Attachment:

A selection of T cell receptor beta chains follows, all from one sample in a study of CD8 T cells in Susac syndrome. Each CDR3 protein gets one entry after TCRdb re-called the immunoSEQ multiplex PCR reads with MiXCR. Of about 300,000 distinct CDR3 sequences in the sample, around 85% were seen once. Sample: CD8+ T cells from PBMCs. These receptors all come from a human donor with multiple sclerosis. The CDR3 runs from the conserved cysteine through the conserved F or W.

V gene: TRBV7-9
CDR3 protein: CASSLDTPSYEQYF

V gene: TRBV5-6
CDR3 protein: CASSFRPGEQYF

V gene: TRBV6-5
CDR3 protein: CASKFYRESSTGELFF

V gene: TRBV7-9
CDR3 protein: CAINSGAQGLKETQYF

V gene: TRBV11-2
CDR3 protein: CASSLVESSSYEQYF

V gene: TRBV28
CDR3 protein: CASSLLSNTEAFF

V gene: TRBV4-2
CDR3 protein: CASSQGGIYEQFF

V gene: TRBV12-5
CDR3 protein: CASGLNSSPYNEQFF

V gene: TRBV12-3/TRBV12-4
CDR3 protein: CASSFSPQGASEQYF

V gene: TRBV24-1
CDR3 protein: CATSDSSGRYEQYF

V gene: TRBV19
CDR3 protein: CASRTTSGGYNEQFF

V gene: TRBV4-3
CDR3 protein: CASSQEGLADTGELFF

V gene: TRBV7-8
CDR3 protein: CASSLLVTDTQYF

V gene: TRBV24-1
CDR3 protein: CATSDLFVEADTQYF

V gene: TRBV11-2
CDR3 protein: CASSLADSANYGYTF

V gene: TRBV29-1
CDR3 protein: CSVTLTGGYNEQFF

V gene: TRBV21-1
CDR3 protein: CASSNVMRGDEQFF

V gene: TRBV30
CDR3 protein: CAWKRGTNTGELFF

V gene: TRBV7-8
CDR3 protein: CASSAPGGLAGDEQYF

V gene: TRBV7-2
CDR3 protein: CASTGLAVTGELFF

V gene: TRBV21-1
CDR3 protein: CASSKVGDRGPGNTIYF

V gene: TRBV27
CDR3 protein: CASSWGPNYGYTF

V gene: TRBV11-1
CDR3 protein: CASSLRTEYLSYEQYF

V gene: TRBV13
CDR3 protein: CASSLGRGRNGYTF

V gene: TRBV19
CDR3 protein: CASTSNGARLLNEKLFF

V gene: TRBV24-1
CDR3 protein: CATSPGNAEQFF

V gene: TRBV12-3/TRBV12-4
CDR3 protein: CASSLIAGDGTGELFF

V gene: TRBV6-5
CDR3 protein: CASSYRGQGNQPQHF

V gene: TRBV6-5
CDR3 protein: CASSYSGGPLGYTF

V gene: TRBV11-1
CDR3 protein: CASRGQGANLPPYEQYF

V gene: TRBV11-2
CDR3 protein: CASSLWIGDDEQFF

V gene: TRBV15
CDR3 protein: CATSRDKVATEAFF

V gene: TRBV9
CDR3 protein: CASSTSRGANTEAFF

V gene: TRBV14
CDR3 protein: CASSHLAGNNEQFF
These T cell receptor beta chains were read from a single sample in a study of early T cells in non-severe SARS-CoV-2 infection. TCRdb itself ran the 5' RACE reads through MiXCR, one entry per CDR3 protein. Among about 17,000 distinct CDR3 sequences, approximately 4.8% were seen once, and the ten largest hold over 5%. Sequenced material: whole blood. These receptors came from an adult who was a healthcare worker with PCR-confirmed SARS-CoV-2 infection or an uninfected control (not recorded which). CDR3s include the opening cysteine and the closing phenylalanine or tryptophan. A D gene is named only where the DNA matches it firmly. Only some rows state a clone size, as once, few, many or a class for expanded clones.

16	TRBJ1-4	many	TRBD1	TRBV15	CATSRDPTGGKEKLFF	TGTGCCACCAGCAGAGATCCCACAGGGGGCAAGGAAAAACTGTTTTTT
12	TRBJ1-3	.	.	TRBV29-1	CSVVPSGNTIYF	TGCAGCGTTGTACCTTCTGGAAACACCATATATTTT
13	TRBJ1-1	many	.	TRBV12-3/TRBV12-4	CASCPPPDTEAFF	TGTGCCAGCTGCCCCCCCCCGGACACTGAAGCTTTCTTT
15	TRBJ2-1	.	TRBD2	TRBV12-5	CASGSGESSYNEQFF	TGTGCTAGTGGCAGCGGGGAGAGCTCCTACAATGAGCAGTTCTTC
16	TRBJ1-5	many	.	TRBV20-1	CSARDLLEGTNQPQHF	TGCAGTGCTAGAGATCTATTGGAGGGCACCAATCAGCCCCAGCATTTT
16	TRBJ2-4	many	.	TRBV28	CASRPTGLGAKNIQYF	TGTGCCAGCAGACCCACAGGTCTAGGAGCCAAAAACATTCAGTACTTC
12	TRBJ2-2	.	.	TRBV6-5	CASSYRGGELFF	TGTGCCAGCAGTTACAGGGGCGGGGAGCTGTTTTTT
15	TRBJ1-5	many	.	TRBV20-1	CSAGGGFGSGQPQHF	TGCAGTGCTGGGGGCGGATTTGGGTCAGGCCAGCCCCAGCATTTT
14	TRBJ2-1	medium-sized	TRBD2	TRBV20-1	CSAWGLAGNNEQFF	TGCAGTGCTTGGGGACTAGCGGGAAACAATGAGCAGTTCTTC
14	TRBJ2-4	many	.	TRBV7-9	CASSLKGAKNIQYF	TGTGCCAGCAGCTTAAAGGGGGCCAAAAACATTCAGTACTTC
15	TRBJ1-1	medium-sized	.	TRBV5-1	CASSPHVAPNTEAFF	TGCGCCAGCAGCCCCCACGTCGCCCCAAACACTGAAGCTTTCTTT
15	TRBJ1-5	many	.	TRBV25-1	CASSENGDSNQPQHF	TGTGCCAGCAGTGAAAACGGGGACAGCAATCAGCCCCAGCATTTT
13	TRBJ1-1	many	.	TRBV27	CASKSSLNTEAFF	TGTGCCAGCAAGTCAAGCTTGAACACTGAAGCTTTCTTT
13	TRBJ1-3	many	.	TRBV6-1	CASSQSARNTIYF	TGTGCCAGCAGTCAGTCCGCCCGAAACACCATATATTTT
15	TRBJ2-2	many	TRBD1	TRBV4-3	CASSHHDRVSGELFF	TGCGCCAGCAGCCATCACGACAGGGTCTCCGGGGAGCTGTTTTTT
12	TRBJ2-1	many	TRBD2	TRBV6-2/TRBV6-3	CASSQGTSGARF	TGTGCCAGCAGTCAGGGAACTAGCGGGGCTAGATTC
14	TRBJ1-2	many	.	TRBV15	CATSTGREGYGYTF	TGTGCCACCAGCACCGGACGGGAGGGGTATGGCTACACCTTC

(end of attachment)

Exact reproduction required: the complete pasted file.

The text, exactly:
A selection of T cell receptor beta chains follows, all from one sample in a study of CD8 T cells in Susac syndrome. Each CDR3 protein gets one entry after TCRdb re-called the immunoSEQ multiplex PCR reads with MiXCR. Of about 300,000 distinct CDR3 sequences in the sample, around 85% were seen once. Sample: CD8+ T cells from PBMCs. These receptors all come from a human donor with multiple sclerosis. The CDR3 runs from the conserved cysteine through the conserved F or W.

V gene: TRBV7-9
CDR3 protein: CASSLDTPSYEQYF

V gene: TRBV5-6
CDR3 protein: CASSFRPGEQYF

V gene: TRBV6-5
CDR3 protein: CASKFYRESSTGELFF

V gene: TRBV7-9
CDR3 protein: CAINSGAQGLKETQYF

V gene: TRBV11-2
CDR3 protein: CASSLVESSSYEQYF

V gene: TRBV28
CDR3 protein: CASSLLSNTEAFF

V gene: TRBV4-2
CDR3 protein: CASSQGGIYEQFF

V gene: TRBV12-5
CDR3 protein: CASGLNSSPYNEQFF

V gene: TRBV12-3/TRBV12-4
CDR3 protein: CASSFSPQGASEQYF

V gene: TRBV24-1
CDR3 protein: CATSDSSGRYEQYF

V gene: TRBV19
CDR3 protein: CASRTTSGGYNEQFF

V gene: TRBV4-3
CDR3 protein: CASSQEGLADTGELFF

V gene: TRBV7-8
CDR3 protein: CASSLLVTDTQYF

V gene: TRBV24-1
CDR3 protein: CATSDLFVEADTQYF

V gene: TRBV11-2
CDR3 protein: CASSLADSANYGYTF

V gene: TRBV29-1
CDR3 protein: CSVTLTGGYNEQFF

V gene: TRBV21-1
CDR3 protein: CASSNVMRGDEQFF

V gene: TRBV30
CDR3 protein: CAWKRGTNTGELFF

V gene: TRBV7-8
CDR3 protein: CASSAPGGLAGDEQYF

V gene: TRBV7-2
CDR3 protein: CASTGLAVTGELFF

V gene: TRBV21-1
CDR3 protein: CASSKVGDRGPGNTIYF

V gene: TRBV27
CDR3 protein: CASSWGPNYGYTF

V gene: TRBV11-1
CDR3 protein: CASSLRTEYLSYEQYF

V gene: TRBV13
CDR3 protein: CASSLGRGRNGYTF

V gene: TRBV19
CDR3 protein: CASTSNGARLLNEKLFF

V gene: TRBV24-1
CDR3 protein: CATSPGNAEQFF

V gene: TRBV12-3/TRBV12-4
CDR3 protein: CASSLIAGDGTGELFF

V gene: TRBV6-5
CDR3 protein: CASSYRGQGNQPQHF

V gene: TRBV6-5
CDR3 protein: CASSYSGGPLGYTF

V gene: TRBV11-1
CDR3 protein: CASRGQGANLPPYEQYF

V gene: TRBV11-2
CDR3 protein: CASSLWIGDDEQFF

V gene: TRBV15
CDR3 protein: CATSRDKVATEAFF

V gene: TRBV9
CDR3 protein: CASSTSRGANTEAFF

V gene: TRBV14
CDR3 protein: CASSHLAGNNEQFF
These T cell receptor beta chains were read from a single sample in a study of early T cells in non-severe SARS-CoV-2 infection. TCRdb itself ran the 5' RACE reads through MiXCR, one entry per CDR3 protein. Among about 17,000 distinct CDR3 sequences, approximately 4.8% were seen once, and the ten largest hold over 5%. Sequenced material: whole blood. These receptors came from an adult who was a healthcare worker with PCR-confirmed SARS-CoV-2 infection or an uninfected control (not recorded which). CDR3s include the opening cysteine and the closing phenylalanine or tryptophan. A D gene is named only where the DNA matches it firmly. Only some rows state a clone size, as once, few, many or a class for expanded clones.

16	TRBJ1-4	many	TRBD1	TRBV15	CATSRDPTGGKEKLFF	TGTGCCACCAGCAGAGATCCCACAGGGGGCAAGGAAAAACTGTTTTTT
12	TRBJ1-3	.	.	TRBV29-1	CSVVPSGNTIYF	TGCAGCGTTGTACCTTCTGGAAACACCATATATTTT
13	TRBJ1-1	many	.	TRBV12-3/TRBV12-4	CASCPPPDTEAFF	TGTGCCAGCTGCCCCCCCCCGGACACTGAAGCTTTCTTT
15	TRBJ2-1	.	TRBD2	TRBV12-5	CASGSGESSYNEQFF	TGTGCTAGTGGCAGCGGGGAGAGCTCCTACAATGAGCAGTTCTTC
16	TRBJ1-5	many	.	TRBV20-1	CSARDLLEGTNQPQHF	TGCAGTGCTAGAGATCTATTGGAGGGCACCAATCAGCCCCAGCATTTT
16	TRBJ2-4	many	.	TRBV28	CASRPTGLGAKNIQYF	TGTGCCAGCAGACCCACAGGTCTAGGAGCCAAAAACATTCAGTACTTC
12	TRBJ2-2	.	.	TRBV6-5	CASSYRGGELFF	TGTGCCAGCAGTTACAGGGGCGGGGAGCTGTTTTTT
15	TRBJ1-5	many	.	TRBV20-1	CSAGGGFGSGQPQHF	TGCAGTGCTGGGGGCGGATTTGGGTCAGGCCAGCCCCAGCATTTT
14	TRBJ2-1	medium-sized	TRBD2	TRBV20-1	CSAWGLAGNNEQFF	TGCAGTGCTTGGGGACTAGCGGGAAACAATGAGCAGTTCTTC
14	TRBJ2-4	many	.	TRBV7-9	CASSLKGAKNIQYF	TGTGCCAGCAGCTTAAAGGGGGCCAAAAACATTCAGTACTTC
15	TRBJ1-1	medium-sized	.	TRBV5-1	CASSPHVAPNTEAFF	TGCGCCAGCAGCCCCCACGTCGCCCCAAACACTGAAGCTTTCTTT
15	TRBJ1-5	many	.	TRBV25-1	CASSENGDSNQPQHF	TGTGCCAGCAGTGAAAACGGGGACAGCAATCAGCCCCAGCATTTT
13	TRBJ1-1	many	.	TRBV27	CASKSSLNTEAFF	TGTGCCAGCAAGTCAAGCTTGAACACTGAAGCTTTCTTT
13	TRBJ1-3	many	.	TRBV6-1	CASSQSARNTIYF	TGTGCCAGCAGTCAGTCCGCCCGAAACACCATATATTTT
15	TRBJ2-2	many	TRBD1	TRBV4-3	CASSHHDRVSGELFF	TGCGCCAGCAGCCATCACGACAGGGTCTCCGGGGAGCTGTTTTTT
12	TRBJ2-1	many	TRBD2	TRBV6-2/TRBV6-3	CASSQGTSGARF	TGTGCCAGCAGTCAGGGAACTAGCGGGGCTAGATTC
14	TRBJ1-2	many	.	TRBV15	CATSTGREGYGYTF	TGTGCCACCAGCACCGGACGGGAGGGGTATGGCTACACCTTC